The speculation, debate and conversations about Ohio State never end, and Lettermen Row is always ready to dive into the discussions. All week long, senior writer Austin Ward will field topics about the Buckeyes submitted by readers and break down anything that’s on the minds of the Best Damn Fans in the Land. Have a question that needs to be tackled, like the one today about the Ohio State and the midseason transfer of Isaiah Pryor? Send it in right here — and check back daily for the answers.
Why leave in middle of the season. There is no way NCAA will let him play at another team this year, correct?
— kposufan (@kposufan) September 23, 2019
Welcome to another new era of roster management in college football, now featuring midseason attrition with players preserving redshirts and leaving in the middle of the year.
Isaiah Pryor made a business decision that was in his best interests for the future. He really can’t be blamed for choosing to keep a year of his finite eligibility intact as it became increasingly clear that he wasn’t in the plans for Ohio State at safety — either this season or down the road. Other than the cast on his right hand last week, there isn’t going to be much that slows down Josh Proctor for the Buckeyes. So, while it’s still going to take some getting used to when it comes to guys leaving a program after playing four games and inflicting a bit of damage to the depth in the process, that’s just part of the game now.
Both players and coaches wanted the flexibility that the new redshirt rule provides. And if the cost of getting all the freshmen a taste of experience is the possibility of losing a veteran who might be falling out of favor, that’s almost certainly a deal that Ryan Day would make.
Now, that doesn’t mean he was pushing Pryor out the door or that he’s necessarily pleased with the development, because that’s a former four-star recruit walking out the door at the Woody Hayes Athletic Center. Ohio State is a legitimate threat to win the national championship, and a big part of the reason for that is the stockpile of talent on hand which allowed Pryor to slip out of the rotation in the secondary in the first place. But if the Buckeyes are going to potentially play 15 games this season and all the wear and tear that comes with it, they certainly would have preferred to keep Pryor around in case a need popped up at safety or if another athletic guy was needed to cover kicks and punts on special teams.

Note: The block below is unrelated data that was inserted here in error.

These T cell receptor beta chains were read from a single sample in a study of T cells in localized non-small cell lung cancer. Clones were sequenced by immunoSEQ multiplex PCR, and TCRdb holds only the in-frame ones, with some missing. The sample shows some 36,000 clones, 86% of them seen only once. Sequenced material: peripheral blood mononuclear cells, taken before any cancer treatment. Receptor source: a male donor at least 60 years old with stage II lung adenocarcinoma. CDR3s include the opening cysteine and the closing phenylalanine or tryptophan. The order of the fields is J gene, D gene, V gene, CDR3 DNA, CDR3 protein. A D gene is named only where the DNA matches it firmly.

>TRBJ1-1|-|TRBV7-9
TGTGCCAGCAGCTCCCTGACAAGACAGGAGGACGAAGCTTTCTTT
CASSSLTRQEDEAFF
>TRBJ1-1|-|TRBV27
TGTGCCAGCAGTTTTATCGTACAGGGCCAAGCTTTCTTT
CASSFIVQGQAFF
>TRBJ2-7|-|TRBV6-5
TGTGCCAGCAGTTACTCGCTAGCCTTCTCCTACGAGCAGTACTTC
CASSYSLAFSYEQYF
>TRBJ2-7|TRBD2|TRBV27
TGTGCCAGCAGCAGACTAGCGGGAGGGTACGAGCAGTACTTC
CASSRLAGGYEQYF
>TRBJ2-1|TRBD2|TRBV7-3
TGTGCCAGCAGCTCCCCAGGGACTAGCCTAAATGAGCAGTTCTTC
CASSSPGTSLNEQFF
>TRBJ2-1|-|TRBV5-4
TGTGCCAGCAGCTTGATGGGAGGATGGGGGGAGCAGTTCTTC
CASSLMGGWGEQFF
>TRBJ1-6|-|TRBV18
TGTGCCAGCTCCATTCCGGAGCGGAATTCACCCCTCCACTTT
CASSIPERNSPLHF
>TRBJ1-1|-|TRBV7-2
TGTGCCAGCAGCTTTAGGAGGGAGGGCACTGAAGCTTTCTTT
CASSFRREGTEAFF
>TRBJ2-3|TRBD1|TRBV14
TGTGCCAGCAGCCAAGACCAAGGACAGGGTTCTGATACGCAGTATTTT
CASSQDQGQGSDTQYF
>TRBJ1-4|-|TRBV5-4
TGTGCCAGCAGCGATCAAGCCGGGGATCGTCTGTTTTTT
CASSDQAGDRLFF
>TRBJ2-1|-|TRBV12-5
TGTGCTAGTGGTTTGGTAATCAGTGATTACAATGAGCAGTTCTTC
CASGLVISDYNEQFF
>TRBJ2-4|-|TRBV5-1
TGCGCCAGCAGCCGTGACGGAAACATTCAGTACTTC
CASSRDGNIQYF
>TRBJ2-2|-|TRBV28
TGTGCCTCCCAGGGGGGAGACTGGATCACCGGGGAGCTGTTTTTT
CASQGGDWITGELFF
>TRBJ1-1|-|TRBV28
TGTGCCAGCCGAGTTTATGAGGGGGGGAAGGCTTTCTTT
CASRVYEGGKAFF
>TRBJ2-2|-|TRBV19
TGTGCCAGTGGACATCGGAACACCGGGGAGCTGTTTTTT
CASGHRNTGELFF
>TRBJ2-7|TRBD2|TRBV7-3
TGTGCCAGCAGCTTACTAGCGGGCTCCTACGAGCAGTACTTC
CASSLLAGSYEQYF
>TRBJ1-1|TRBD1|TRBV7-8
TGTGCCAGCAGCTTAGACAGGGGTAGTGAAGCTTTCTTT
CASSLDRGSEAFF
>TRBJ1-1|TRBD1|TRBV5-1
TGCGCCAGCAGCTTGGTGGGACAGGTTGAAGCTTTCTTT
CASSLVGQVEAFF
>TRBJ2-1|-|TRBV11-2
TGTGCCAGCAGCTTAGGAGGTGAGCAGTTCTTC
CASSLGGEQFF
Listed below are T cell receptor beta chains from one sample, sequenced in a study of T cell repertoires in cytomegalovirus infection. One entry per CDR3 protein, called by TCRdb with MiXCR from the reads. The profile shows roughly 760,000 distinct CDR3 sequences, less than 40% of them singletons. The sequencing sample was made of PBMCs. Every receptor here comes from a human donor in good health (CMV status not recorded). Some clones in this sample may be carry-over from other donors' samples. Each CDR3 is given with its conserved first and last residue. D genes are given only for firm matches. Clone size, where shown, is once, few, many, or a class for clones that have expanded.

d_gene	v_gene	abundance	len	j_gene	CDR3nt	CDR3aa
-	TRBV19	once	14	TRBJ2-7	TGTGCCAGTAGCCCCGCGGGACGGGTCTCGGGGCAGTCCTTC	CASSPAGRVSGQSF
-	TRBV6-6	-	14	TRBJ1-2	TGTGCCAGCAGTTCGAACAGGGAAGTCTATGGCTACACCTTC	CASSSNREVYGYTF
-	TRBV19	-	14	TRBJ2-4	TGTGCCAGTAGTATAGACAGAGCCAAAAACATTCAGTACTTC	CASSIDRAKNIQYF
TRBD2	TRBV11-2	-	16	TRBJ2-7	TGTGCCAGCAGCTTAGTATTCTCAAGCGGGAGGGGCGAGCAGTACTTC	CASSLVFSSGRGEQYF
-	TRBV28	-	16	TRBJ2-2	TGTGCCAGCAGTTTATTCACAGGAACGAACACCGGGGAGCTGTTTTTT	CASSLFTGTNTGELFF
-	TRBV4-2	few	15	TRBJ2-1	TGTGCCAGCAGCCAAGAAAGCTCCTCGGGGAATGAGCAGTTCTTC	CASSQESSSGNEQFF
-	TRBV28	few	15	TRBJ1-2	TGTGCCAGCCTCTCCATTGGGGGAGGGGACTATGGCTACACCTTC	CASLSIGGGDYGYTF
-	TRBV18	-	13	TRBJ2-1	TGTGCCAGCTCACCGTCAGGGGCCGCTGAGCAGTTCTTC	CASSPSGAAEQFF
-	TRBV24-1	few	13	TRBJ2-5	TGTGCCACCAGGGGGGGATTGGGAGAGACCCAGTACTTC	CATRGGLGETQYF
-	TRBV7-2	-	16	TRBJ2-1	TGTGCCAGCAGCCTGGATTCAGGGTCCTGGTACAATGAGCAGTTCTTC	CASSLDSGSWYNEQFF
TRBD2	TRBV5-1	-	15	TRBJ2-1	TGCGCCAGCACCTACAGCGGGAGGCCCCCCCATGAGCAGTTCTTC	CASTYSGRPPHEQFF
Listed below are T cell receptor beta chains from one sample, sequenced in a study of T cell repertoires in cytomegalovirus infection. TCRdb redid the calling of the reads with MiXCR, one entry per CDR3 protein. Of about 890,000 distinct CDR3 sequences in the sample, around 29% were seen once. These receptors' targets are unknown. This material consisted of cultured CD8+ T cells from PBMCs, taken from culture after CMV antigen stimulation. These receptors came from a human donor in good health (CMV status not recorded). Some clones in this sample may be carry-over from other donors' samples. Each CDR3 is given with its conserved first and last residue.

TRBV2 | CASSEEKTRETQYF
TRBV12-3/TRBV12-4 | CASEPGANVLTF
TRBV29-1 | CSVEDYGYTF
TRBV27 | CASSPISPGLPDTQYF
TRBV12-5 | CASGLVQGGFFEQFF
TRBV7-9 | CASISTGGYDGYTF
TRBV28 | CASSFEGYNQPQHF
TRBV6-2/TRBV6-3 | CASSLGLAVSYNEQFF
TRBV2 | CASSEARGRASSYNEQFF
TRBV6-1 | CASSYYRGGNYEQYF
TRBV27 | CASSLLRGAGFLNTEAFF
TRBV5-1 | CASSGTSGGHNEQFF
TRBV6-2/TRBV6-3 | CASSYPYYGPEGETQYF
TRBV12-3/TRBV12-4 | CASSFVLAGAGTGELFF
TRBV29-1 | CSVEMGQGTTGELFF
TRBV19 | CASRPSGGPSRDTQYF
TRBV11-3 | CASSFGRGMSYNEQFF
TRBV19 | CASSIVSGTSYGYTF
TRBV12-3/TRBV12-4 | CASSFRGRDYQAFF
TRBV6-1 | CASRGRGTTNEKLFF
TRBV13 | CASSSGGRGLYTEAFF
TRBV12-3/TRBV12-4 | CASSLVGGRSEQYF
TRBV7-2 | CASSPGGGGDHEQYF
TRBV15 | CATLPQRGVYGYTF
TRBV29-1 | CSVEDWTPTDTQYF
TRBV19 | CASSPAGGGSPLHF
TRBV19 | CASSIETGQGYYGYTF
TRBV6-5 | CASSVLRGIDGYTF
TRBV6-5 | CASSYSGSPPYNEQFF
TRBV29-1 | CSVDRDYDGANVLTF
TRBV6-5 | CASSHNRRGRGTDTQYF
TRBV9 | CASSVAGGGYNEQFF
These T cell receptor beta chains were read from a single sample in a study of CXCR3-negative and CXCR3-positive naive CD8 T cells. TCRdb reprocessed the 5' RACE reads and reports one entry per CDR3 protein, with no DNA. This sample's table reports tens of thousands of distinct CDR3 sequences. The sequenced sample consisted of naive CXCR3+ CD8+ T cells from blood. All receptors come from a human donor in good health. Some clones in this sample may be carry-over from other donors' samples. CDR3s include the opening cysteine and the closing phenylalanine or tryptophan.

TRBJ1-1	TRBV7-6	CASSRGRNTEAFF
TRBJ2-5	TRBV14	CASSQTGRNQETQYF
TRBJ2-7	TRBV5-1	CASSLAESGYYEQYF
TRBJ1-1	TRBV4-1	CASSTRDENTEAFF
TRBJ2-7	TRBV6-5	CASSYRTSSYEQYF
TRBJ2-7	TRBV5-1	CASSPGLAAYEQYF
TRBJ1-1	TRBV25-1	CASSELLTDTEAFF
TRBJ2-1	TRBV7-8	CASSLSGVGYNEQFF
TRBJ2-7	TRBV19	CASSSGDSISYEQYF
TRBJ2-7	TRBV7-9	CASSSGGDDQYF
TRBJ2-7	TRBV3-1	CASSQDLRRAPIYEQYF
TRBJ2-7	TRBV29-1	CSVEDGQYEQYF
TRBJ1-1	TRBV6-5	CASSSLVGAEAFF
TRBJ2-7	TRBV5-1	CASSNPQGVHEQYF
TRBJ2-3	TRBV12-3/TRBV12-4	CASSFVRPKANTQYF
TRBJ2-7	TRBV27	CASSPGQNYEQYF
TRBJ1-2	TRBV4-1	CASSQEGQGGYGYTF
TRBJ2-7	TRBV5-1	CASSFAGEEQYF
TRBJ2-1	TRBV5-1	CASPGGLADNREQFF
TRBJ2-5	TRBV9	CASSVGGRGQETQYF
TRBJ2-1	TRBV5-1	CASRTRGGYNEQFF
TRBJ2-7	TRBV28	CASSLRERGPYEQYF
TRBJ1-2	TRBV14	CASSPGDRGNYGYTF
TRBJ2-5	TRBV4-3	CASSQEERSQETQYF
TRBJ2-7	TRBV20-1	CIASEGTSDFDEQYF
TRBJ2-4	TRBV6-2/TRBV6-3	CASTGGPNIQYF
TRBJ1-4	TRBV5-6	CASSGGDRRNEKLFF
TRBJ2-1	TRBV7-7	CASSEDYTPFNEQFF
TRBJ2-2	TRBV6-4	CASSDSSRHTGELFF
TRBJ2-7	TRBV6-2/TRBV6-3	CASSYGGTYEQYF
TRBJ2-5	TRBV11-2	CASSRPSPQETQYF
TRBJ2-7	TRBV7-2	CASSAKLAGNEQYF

“There wasn’t a whole bunch of conversation, and we wish him nothing but the best,” Day said on Tuesday. “We’re obviously extremely disappointed that he would leave the program four games in, but you know, we just want to make sure he has everything he needs.
“There’s no ill will there, and he left amicably. So, we’ll just kind of support him the best we can and wish him nothing but the best of luck getting his degree and moving on.”
As the Buckeyes proceed now without him, the truth is that when they’re completely healthy, Pryor probably won’t be missed much after just chipping in three tackles in four games and failing to secure a starting job with a golden opportunity to do so last season. Pryor obviously wasn’t the only defender who struggled with inconsistency under the old coaching staff on that side of the ball, and there were glimpses that suggested he could still become the kind of safety that was envisioned when he signed with Ohio State as a top-100 recruit.
But that never really materialized, and the Buckeyes aren’t going to be hurting to find guys who can step up either to take reps on special teams or as a backup at safety. If anything, the loss of Pryor only shines a brighter spotlight on Proctor, who was already ascending in the rotation and is now undoubtedly the guy to build around next season when Jordan Fuller is gone.
The Buckeyes got a reminder that they aren’t immune to all of the side effects of the changes to the transfer rule. But other than that, the impact of losing Isaiah Pryor will most likely be minimal.
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